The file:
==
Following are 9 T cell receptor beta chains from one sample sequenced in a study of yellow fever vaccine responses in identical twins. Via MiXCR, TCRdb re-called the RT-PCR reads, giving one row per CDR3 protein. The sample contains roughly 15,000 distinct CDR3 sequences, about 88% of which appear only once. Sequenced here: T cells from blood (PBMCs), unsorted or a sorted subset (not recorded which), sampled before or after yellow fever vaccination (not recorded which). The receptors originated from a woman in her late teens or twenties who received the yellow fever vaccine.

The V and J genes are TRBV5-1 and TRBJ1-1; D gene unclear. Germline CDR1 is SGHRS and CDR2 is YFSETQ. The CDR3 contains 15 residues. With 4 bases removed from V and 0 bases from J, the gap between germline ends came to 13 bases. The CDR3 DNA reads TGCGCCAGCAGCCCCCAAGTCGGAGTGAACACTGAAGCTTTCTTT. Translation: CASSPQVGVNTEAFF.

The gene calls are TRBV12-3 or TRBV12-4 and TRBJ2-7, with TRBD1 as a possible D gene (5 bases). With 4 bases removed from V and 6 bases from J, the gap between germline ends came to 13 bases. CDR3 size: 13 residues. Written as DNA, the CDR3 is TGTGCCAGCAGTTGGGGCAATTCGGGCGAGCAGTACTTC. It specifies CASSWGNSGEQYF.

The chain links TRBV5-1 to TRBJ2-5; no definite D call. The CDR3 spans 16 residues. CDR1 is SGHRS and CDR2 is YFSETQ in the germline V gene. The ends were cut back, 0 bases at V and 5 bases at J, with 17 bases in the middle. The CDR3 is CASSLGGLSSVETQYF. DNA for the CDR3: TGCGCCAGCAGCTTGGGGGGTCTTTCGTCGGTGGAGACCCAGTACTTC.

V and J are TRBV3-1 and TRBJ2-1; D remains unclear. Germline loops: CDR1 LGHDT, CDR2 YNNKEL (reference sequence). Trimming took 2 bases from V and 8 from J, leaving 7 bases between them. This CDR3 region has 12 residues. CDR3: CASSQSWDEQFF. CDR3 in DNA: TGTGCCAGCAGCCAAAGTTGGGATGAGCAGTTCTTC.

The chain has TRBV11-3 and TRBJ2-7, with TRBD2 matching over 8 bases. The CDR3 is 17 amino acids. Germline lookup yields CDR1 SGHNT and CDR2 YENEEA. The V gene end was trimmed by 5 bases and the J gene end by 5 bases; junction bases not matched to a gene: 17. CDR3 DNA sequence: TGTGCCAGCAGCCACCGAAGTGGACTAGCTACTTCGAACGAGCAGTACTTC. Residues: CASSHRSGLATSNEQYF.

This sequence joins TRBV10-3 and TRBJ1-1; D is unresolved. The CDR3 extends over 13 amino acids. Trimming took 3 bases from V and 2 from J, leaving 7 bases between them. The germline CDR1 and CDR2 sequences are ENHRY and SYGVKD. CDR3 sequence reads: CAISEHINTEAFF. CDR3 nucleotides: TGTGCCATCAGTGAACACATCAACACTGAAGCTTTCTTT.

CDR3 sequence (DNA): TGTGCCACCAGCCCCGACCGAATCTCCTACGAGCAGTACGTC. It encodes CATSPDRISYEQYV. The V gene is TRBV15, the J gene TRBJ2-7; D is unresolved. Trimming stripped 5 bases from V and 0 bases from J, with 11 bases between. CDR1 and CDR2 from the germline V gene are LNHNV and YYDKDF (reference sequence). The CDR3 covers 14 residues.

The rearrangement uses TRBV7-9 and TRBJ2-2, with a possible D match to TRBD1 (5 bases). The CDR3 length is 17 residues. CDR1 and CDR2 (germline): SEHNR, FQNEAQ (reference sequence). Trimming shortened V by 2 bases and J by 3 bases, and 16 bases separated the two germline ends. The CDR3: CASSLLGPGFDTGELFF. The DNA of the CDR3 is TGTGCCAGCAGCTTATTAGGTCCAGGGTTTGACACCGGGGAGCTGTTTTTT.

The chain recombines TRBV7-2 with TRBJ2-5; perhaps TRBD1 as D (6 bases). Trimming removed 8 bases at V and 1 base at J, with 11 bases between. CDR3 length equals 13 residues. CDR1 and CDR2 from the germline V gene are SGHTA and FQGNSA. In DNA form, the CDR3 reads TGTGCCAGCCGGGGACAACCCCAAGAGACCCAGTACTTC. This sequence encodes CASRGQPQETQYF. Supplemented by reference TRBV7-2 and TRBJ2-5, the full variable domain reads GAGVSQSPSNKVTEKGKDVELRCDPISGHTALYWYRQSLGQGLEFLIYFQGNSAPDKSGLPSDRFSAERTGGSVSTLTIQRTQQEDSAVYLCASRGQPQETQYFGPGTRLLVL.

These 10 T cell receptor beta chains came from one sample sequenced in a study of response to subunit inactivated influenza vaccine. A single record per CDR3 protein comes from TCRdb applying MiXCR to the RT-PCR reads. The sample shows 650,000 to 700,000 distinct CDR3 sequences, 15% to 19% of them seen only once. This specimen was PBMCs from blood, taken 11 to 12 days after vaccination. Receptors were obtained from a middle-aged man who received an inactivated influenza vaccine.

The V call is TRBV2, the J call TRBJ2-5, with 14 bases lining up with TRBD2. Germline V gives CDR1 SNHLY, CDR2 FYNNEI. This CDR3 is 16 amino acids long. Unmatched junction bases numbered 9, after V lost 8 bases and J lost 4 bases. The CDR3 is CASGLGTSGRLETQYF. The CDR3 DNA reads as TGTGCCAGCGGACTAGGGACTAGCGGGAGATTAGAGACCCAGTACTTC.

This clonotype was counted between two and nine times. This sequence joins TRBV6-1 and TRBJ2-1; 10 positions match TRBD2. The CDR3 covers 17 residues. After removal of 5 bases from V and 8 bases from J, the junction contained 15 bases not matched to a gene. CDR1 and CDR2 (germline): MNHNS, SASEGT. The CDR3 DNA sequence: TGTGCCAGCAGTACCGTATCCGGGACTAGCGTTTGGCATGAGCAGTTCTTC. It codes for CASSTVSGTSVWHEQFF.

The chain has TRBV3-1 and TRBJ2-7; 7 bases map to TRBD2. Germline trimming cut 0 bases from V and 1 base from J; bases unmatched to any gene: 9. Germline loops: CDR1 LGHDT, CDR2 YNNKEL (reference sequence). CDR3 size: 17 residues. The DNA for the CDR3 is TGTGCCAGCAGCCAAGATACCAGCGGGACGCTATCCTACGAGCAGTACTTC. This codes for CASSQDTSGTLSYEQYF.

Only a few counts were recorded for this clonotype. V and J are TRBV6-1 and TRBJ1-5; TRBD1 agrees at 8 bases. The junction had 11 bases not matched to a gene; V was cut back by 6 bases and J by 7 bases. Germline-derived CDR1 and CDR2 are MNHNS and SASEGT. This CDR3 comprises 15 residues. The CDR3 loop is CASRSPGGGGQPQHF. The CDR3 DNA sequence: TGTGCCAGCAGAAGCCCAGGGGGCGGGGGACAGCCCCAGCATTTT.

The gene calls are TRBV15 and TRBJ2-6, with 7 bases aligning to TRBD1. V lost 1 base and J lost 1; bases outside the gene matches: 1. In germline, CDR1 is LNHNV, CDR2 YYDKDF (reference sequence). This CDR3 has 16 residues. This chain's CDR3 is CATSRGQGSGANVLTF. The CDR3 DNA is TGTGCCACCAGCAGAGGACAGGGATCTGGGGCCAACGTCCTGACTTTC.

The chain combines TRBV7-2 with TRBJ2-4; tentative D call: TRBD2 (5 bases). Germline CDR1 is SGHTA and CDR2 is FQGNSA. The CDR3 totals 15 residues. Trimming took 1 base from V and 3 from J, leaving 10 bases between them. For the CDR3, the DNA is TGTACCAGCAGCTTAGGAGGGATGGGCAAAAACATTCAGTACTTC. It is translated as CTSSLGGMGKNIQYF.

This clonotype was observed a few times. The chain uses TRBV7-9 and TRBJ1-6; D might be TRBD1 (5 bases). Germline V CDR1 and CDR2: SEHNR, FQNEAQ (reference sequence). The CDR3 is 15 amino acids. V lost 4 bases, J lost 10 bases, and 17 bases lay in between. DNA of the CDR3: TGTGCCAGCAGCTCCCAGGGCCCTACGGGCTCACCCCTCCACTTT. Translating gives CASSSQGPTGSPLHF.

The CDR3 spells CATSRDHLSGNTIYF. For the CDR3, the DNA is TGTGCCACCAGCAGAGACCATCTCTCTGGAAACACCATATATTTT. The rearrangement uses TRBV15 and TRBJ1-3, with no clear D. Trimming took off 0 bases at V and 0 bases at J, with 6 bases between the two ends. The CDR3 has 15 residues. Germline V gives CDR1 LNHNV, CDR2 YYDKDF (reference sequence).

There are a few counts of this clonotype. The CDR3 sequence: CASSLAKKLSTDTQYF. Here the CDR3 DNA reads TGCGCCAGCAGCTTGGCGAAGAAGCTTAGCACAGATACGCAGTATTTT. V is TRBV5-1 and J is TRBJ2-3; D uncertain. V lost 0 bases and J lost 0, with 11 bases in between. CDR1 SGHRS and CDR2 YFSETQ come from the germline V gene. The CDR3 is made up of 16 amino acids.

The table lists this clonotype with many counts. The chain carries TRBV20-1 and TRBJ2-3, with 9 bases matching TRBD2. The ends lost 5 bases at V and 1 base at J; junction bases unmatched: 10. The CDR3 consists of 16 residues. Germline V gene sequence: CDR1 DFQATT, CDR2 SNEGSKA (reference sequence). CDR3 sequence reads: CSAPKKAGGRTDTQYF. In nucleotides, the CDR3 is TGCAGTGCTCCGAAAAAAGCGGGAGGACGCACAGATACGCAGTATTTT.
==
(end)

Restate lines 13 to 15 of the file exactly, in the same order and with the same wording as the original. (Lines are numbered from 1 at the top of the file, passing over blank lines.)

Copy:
This clonotype was counted between two and nine times. This sequence joins TRBV6-1 and TRBJ2-1; 10 positions match TRBD2. The CDR3 covers 17 residues. After removal of 5 bases from V and 8 bases from J, the junction contained 15 bases not matched to a gene. CDR1 and CDR2 (germline): MNHNS, SASEGT. The CDR3 DNA sequence: TGTGCCAGCAGTACCGTATCCGGGACTAGCGTTTGGCATGAGCAGTTCTTC. It codes for CASSTVSGTSVWHEQFF.

The chain has TRBV3-1 and TRBJ2-7; 7 bases map to TRBD2. Germline trimming cut 0 bases from V and 1 base from J; bases unmatched to any gene: 9. Germline loops: CDR1 LGHDT, CDR2 YNNKEL (reference sequence). CDR3 size: 17 residues. The DNA for the CDR3 is TGTGCCAGCAGCCAAGATACCAGCGGGACGCTATCCTACGAGCAGTACTTC. This codes for CASSQDTSGTLSYEQYF.

Only a few counts were recorded for this clonotype. V and J are TRBV6-1 and TRBJ1-5; TRBD1 agrees at 8 bases. The junction had 11 bases not matched to a gene; V was cut back by 6 bases and J by 7 bases. Germline-derived CDR1 and CDR2 are MNHNS and SASEGT. This CDR3 comprises 15 residues. The CDR3 loop is CASRSPGGGGQPQHF. The CDR3 DNA sequence: TGTGCCAGCAGAAGCCCAGGGGGCGGGGGACAGCCCCAGCATTTT.